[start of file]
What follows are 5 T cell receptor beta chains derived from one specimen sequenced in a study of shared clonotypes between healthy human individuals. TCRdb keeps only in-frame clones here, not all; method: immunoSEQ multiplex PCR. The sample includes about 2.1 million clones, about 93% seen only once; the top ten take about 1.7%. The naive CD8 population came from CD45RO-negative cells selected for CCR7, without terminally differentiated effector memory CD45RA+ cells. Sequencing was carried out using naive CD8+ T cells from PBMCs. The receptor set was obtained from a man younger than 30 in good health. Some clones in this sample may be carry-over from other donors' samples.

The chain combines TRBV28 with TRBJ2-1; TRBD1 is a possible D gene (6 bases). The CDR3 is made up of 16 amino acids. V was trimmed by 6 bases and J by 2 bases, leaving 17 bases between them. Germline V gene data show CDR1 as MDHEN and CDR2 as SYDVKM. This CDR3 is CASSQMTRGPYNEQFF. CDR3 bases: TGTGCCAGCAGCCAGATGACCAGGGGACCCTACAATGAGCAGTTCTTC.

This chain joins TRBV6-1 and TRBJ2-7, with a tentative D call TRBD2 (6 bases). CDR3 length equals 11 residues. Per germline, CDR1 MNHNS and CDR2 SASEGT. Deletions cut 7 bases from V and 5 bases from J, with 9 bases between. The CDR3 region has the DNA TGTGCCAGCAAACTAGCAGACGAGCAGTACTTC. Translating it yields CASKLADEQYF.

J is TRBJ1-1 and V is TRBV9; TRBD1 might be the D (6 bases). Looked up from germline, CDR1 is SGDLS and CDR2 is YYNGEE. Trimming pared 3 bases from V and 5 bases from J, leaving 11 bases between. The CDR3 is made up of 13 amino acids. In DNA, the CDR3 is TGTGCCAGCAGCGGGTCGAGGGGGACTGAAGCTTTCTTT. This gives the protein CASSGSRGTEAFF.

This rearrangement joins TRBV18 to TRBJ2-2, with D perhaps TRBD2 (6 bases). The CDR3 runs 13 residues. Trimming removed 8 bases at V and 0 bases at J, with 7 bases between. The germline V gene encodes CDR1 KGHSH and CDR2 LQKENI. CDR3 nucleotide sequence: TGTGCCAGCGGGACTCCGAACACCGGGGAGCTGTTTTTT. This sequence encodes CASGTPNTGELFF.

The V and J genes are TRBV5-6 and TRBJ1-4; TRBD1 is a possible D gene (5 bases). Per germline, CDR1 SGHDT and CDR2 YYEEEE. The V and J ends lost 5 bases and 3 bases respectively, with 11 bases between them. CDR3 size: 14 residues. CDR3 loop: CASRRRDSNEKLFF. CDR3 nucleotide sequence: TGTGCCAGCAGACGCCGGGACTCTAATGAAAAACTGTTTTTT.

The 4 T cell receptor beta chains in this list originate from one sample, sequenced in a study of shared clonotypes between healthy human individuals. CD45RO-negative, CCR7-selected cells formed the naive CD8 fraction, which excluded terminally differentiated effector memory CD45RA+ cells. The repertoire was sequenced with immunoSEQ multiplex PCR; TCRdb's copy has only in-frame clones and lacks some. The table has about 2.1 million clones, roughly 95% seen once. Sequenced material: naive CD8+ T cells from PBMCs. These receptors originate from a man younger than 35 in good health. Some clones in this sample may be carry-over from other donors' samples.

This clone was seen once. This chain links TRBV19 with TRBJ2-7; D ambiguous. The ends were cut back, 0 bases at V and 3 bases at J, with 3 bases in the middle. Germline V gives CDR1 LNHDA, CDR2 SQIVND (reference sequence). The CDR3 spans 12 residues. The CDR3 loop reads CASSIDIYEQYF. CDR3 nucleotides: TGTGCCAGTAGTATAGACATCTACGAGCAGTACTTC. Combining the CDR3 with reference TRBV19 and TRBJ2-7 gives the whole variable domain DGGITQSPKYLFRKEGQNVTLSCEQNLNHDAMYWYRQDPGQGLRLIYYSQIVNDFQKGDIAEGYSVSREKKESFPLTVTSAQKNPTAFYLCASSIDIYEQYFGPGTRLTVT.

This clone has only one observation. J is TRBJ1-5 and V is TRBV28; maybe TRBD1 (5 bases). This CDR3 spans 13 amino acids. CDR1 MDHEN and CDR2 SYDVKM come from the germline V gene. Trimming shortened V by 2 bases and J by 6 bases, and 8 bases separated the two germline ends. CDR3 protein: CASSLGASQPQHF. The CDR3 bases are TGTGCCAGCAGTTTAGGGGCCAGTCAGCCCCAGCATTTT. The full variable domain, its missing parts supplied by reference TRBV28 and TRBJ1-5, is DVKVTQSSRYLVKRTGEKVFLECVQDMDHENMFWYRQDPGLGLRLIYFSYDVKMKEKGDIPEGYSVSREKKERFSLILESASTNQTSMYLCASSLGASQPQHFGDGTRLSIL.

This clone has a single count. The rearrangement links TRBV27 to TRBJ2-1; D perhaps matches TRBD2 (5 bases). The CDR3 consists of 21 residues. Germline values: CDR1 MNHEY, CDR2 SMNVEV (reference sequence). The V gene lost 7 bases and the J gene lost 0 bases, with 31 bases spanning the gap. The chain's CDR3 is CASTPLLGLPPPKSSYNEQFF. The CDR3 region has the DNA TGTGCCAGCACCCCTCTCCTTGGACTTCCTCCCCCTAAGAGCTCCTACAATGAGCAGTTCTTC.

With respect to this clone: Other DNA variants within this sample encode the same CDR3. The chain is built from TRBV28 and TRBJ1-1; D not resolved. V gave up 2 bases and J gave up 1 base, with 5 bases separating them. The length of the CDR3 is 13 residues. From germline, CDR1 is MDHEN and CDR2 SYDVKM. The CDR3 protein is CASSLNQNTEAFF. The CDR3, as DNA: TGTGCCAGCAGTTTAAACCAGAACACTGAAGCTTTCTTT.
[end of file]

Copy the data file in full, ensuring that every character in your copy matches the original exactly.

What follows are 5 T cell receptor beta chains derived from one specimen sequenced in a study of shared clonotypes between healthy human individuals. TCRdb keeps only in-frame clones here, not all; method: immunoSEQ multiplex PCR. The sample includes about 2.1 million clones, about 93% seen only once; the top ten take about 1.7%. The naive CD8 population came from CD45RO-negative cells selected for CCR7, without terminally differentiated effector memory CD45RA+ cells. Sequencing was carried out using naive CD8+ T cells from PBMCs. The receptor set was obtained from a man younger than 30 in good health. Some clones in this sample may be carry-over from other donors' samples.

The chain combines TRBV28 with TRBJ2-1; TRBD1 is a possible D gene (6 bases). The CDR3 is made up of 16 amino acids. V was trimmed by 6 bases and J by 2 bases, leaving 17 bases between them. Germline V gene data show CDR1 as MDHEN and CDR2 as SYDVKM. This CDR3 is CASSQMTRGPYNEQFF. CDR3 bases: TGTGCCAGCAGCCAGATGACCAGGGGACCCTACAATGAGCAGTTCTTC.

This chain joins TRBV6-1 and TRBJ2-7, with a tentative D call TRBD2 (6 bases). CDR3 length equals 11 residues. Per germline, CDR1 MNHNS and CDR2 SASEGT. Deletions cut 7 bases from V and 5 bases from J, with 9 bases between. The CDR3 region has the DNA TGTGCCAGCAAACTAGCAGACGAGCAGTACTTC. Translating it yields CASKLADEQYF.

J is TRBJ1-1 and V is TRBV9; TRBD1 might be the D (6 bases). Looked up from germline, CDR1 is SGDLS and CDR2 is YYNGEE. Trimming pared 3 bases from V and 5 bases from J, leaving 11 bases between. The CDR3 is made up of 13 amino acids. In DNA, the CDR3 is TGTGCCAGCAGCGGGTCGAGGGGGACTGAAGCTTTCTTT. This gives the protein CASSGSRGTEAFF.

This rearrangement joins TRBV18 to TRBJ2-2, with D perhaps TRBD2 (6 bases). The CDR3 runs 13 residues. Trimming removed 8 bases at V and 0 bases at J, with 7 bases between. The germline V gene encodes CDR1 KGHSH and CDR2 LQKENI. CDR3 nucleotide sequence: TGTGCCAGCGGGACTCCGAACACCGGGGAGCTGTTTTTT. This sequence encodes CASGTPNTGELFF.

The V and J genes are TRBV5-6 and TRBJ1-4; TRBD1 is a possible D gene (5 bases). Per germline, CDR1 SGHDT and CDR2 YYEEEE. The V and J ends lost 5 bases and 3 bases respectively, with 11 bases between them. CDR3 size: 14 residues. CDR3 loop: CASRRRDSNEKLFF. CDR3 nucleotide sequence: TGTGCCAGCAGACGCCGGGACTCTAATGAAAAACTGTTTTTT.

The 4 T cell receptor beta chains in this list originate from one sample, sequenced in a study of shared clonotypes between healthy human individuals. CD45RO-negative, CCR7-selected cells formed the naive CD8 fraction, which excluded terminally differentiated effector memory CD45RA+ cells. The repertoire was sequenced with immunoSEQ multiplex PCR; TCRdb's copy has only in-frame clones and lacks some. The table has about 2.1 million clones, roughly 95% seen once. Sequenced material: naive CD8+ T cells from PBMCs. These receptors originate from a man younger than 35 in good health. Some clones in this sample may be carry-over from other donors' samples.

This clone was seen once. This chain links TRBV19 with TRBJ2-7; D ambiguous. The ends were cut back, 0 bases at V and 3 bases at J, with 3 bases in the middle. Germline V gives CDR1 LNHDA, CDR2 SQIVND (reference sequence). The CDR3 spans 12 residues. The CDR3 loop reads CASSIDIYEQYF. CDR3 nucleotides: TGTGCCAGTAGTATAGACATCTACGAGCAGTACTTC. Combining the CDR3 with reference TRBV19 and TRBJ2-7 gives the whole variable domain DGGITQSPKYLFRKEGQNVTLSCEQNLNHDAMYWYRQDPGQGLRLIYYSQIVNDFQKGDIAEGYSVSREKKESFPLTVTSAQKNPTAFYLCASSIDIYEQYFGPGTRLTVT.

This clone has only one observation. J is TRBJ1-5 and V is TRBV28; maybe TRBD1 (5 bases). This CDR3 spans 13 amino acids. CDR1 MDHEN and CDR2 SYDVKM come from the germline V gene. Trimming shortened V by 2 bases and J by 6 bases, and 8 bases separated the two germline ends. CDR3 protein: CASSLGASQPQHF. The CDR3 bases are TGTGCCAGCAGTTTAGGGGCCAGTCAGCCCCAGCATTTT. The full variable domain, its missing parts supplied by reference TRBV28 and TRBJ1-5, is DVKVTQSSRYLVKRTGEKVFLECVQDMDHENMFWYRQDPGLGLRLIYFSYDVKMKEKGDIPEGYSVSREKKERFSLILESASTNQTSMYLCASSLGASQPQHFGDGTRLSIL.

This clone has a single count. The rearrangement links TRBV27 to TRBJ2-1; D perhaps matches TRBD2 (5 bases). The CDR3 consists of 21 residues. Germline values: CDR1 MNHEY, CDR2 SMNVEV (reference sequence). The V gene lost 7 bases and the J gene lost 0 bases, with 31 bases spanning the gap. The chain's CDR3 is CASTPLLGLPPPKSSYNEQFF. The CDR3 region has the DNA TGTGCCAGCACCCCTCTCCTTGGACTTCCTCCCCCTAAGAGCTCCTACAATGAGCAGTTCTTC.

With respect to this clone: Other DNA variants within this sample encode the same CDR3. The chain is built from TRBV28 and TRBJ1-1; D not resolved. V gave up 2 bases and J gave up 1 base, with 5 bases separating them. The length of the CDR3 is 13 residues. From germline, CDR1 is MDHEN and CDR2 SYDVKM. The CDR3 protein is CASSLNQNTEAFF. The CDR3, as DNA: TGTGCCAGCAGTTTAAACCAGAACACTGAAGCTTTCTTT.